Eliot Spitzer calls a spade a spade in his speech about reforming healthcare in New York. He goes after two of the biggest subsidized sacred cows: 1) Medicaid costs which are double the national average. In fact New York spends more on Medicaid in total than California, with a much lower population. 2) Subsidies to teaching hospitals in the form of fake graduate medical education payments.
… health care decision-making became co-opted by every interest
other than the patient’s interest. Government abdicated its
responsibility to set standards, demand results and hold institutions
receiving billions in state tax dollars accountable to the State and to
the people those institutions serve.
Let me give you a few examples:
Take the Berger Commission. This was a process that should never
have been necessary in the first place. In most industries, when the
demand for a specific service falls permanently, as has the demand for
long stays in hospitals, supply inevitably follows. Yet because of
wasteful State subsides and the State’s failure to make strategic
choices, tax dollars have been spent on empty hospital and nursing home
beds instead of insuring our 400,000 uninsured children. Now we face
dramatic instead of gradual change to rationalize a system in desperate
need of reform.
These changes are painful – and we will use every effort to
implement them in a way that is sensitive to patients, communities and
workers. But because of the State’s inability to confront the status
quo, these are the kinds of hard choices we must now make to increase
health care quality and decrease health care costs.
Another example of institutions driving the system is the way the
State pays for graduate medical education. New York’s Medicaid program
has spent more than $8 billion over the last five years on graduate
medical education – $77,000 per graduate resident in 2005 compared to
similar states like California that spent just $21,000 per resident.
This education is critically important, but we’re currently funding
it in an excessive and irrational way that isn’t directly correlated to
the actual students being taught – thus costing the State exorbitant
amounts of money in what amounts to general subsidies to teaching
hospitals. In fact, when we looked closer at this broken formula, we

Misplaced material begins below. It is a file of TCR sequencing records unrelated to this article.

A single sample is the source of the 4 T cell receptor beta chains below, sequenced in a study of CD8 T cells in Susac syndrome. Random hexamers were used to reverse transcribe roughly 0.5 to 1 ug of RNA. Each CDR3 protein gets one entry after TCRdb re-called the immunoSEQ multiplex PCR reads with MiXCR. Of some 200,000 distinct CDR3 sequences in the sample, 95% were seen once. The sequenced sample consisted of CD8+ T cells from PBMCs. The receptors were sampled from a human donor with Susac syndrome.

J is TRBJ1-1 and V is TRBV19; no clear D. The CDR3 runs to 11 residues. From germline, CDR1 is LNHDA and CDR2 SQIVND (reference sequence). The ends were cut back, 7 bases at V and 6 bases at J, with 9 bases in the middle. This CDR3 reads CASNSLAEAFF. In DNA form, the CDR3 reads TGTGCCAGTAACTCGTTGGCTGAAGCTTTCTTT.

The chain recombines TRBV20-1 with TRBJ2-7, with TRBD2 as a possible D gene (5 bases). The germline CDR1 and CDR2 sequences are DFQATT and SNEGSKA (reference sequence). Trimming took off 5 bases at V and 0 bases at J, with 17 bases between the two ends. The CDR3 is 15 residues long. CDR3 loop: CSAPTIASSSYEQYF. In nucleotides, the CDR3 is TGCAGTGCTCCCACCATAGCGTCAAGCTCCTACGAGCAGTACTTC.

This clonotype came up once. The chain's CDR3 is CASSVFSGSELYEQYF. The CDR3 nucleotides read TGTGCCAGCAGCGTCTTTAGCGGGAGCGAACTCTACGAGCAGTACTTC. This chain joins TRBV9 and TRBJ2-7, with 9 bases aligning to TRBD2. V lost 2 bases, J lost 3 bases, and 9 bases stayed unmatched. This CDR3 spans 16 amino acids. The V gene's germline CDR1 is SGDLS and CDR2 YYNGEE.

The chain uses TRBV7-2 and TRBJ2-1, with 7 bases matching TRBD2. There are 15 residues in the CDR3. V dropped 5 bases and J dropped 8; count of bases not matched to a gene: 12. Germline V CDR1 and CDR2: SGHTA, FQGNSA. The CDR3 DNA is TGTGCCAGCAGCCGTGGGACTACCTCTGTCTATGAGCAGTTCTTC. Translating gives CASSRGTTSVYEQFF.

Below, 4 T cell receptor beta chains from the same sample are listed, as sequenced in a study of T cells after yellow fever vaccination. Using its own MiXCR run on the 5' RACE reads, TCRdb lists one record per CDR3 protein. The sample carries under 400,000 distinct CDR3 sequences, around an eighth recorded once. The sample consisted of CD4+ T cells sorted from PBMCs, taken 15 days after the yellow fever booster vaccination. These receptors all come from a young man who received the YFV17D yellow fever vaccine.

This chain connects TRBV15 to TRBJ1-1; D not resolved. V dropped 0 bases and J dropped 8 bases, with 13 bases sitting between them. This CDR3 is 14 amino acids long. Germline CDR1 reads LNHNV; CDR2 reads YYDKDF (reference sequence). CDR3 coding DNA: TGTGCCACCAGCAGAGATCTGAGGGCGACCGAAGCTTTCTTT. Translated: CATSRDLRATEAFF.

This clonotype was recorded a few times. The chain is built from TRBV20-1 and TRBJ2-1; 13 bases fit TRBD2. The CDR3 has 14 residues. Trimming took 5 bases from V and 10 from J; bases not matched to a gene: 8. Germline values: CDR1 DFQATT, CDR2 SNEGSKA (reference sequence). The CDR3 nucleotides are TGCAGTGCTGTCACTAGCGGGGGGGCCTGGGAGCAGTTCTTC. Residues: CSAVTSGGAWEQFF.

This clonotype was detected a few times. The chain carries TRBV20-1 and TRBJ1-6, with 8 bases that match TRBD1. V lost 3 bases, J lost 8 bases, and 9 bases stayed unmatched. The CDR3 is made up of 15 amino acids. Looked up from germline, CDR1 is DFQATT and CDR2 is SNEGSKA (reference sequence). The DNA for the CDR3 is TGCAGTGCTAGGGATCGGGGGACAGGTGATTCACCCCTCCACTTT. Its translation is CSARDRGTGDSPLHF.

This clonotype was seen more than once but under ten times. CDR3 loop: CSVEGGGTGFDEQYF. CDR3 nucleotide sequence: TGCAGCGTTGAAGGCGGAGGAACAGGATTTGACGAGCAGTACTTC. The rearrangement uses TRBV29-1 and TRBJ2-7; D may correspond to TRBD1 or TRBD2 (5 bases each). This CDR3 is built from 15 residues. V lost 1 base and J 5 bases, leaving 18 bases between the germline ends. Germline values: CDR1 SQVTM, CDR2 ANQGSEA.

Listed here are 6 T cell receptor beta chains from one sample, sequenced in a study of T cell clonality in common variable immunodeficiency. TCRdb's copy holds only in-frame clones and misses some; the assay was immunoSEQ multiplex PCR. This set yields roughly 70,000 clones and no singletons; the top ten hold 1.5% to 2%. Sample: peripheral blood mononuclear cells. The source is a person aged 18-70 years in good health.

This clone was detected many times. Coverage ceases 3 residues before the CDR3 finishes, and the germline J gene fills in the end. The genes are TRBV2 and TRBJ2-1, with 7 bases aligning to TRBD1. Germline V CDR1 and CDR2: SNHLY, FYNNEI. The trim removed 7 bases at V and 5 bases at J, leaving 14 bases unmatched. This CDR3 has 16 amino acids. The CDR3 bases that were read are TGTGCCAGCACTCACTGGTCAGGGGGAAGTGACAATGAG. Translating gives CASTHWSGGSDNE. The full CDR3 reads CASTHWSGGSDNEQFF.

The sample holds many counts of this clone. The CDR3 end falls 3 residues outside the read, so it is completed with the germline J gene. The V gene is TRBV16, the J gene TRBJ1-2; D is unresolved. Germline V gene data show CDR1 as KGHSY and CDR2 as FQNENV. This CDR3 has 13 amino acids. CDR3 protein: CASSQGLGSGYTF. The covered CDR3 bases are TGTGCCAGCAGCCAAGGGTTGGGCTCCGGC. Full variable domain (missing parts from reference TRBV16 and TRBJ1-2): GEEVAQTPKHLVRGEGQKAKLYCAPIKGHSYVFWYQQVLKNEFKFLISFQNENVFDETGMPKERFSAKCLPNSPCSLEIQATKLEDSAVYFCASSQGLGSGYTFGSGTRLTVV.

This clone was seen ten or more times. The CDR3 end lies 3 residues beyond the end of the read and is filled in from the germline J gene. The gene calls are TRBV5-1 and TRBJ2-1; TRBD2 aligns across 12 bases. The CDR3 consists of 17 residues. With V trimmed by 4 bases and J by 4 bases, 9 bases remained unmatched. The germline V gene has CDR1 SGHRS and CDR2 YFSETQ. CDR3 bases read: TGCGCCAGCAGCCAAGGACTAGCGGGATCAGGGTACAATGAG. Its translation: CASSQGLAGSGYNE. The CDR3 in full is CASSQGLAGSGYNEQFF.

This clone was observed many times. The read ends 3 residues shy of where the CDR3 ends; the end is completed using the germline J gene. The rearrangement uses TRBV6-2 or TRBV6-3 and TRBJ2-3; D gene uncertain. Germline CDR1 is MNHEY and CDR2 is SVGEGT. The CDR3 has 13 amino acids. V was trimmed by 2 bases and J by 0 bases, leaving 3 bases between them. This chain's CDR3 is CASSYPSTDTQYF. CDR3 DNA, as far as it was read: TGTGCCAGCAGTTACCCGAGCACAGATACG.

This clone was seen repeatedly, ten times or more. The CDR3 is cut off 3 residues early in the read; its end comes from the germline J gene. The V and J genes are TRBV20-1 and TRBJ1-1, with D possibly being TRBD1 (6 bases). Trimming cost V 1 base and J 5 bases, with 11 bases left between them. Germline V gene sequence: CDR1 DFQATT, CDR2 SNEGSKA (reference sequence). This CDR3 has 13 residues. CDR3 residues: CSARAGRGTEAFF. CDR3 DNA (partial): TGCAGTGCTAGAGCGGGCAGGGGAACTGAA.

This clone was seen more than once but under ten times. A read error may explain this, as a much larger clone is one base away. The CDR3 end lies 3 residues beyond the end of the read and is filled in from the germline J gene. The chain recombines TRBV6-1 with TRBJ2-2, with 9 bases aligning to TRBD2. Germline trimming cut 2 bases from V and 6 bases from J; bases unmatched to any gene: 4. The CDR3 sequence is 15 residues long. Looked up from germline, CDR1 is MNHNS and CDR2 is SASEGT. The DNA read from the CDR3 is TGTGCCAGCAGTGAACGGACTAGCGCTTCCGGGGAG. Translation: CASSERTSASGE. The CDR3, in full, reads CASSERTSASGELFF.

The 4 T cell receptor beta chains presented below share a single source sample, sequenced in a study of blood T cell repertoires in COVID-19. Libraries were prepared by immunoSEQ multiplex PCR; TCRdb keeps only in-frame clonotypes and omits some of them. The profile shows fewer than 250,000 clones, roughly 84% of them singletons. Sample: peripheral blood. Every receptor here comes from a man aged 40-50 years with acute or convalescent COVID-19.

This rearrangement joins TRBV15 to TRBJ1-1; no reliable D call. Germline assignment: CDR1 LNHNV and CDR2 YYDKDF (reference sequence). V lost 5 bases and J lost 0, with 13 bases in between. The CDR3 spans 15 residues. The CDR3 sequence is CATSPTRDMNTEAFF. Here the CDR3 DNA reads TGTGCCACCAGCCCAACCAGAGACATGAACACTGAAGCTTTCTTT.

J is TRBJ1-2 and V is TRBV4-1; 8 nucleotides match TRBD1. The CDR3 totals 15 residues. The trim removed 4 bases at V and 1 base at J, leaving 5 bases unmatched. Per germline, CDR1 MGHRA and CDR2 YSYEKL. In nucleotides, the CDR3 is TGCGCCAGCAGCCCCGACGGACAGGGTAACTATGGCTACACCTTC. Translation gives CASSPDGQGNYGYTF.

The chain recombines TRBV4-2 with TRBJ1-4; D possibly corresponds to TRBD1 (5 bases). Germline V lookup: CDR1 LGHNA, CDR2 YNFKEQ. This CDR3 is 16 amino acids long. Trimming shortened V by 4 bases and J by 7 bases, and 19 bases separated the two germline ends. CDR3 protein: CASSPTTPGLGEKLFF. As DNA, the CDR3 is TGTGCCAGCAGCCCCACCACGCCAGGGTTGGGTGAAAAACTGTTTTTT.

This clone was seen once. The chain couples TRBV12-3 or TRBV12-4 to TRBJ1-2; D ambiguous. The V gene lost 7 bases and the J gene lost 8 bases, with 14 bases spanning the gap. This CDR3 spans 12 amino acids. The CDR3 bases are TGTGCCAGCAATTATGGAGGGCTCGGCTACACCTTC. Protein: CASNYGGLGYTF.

discovered that many of those dollars are going to pay for phantom
residents and doctors who don’t even exist.
The same lack of accountability has also been evident in the special
subsidies the State gives hospitals to underwrite labor costs. In
January 2002, with hundreds of millions in new revenue on the table for
health care, the time was ripe for a debate on how best to invest this
money. But instead of a public debate, the State committed billions of
dollars in new spending to underwrite a portion of the increased costs
of the hospitals’ pending labor agreement.
As a result of this deal, well over $3 billion alone was pumped into
the health care delivery system with little to no accountability.
Don’t get me wrong: labor costs are real, and the need for training is
real. What made this a poor choice instead of a wise investment is
that the money was not based on the number of patients served and it
didn’t create a robust system of accountability for institutions that
were growing out of control.
Good luck, Governor. Given who you’re taking on, you’re going to need it! Go read the whole thing.
UPDATE: Some just excellent discussion on this in the forums. JD writes in to comment: "I actually think Spitzer can (mostly) pull it off, though he is
directly confronting both SEIU (Local 1199 has 300,000 members in NY, I
think) and HANYS (the New York hospital association, which has massive
clout). Of these, my guess is that 1199 will be more open to compromise
for the sake of true structural reform. They are showing themselves
more and more willing to think outside the box, find win-win solutions,
and all that. HANYS, not so much. But we’ll see.
As for health plans (my area), it is still too soon to tell how
they’ll react. They won’t like the Medicaid premium freezes, though one
of Spitzer’s key cabinet members (Deborah Bachrach) was an
advocate/lobbyist for the PHSP association. PHSPs are local non-profit
Medicaid-only plans, most of which are owned by hospitals. Collectively
they have over a million members in the state. This and other
appointments mean that Spitzer’s policies are going to be informed by
people who know the ins-and-outs of both the payer and provider side,
and so we are unlikely to see misguided efforts to "bleed the bastards"
which will accomplish, exactly, nothing."
RP writes "…for every dollar we manage to cut from our Medicaid program, we will be
giving up 50 cents in federal contributions. Perhaps we should, but a
lot of that money goes to NYS residents whose health care jobs (about
10% of total jobs here in New York City, for example) might disappear
or whose wages and salaries would be cut."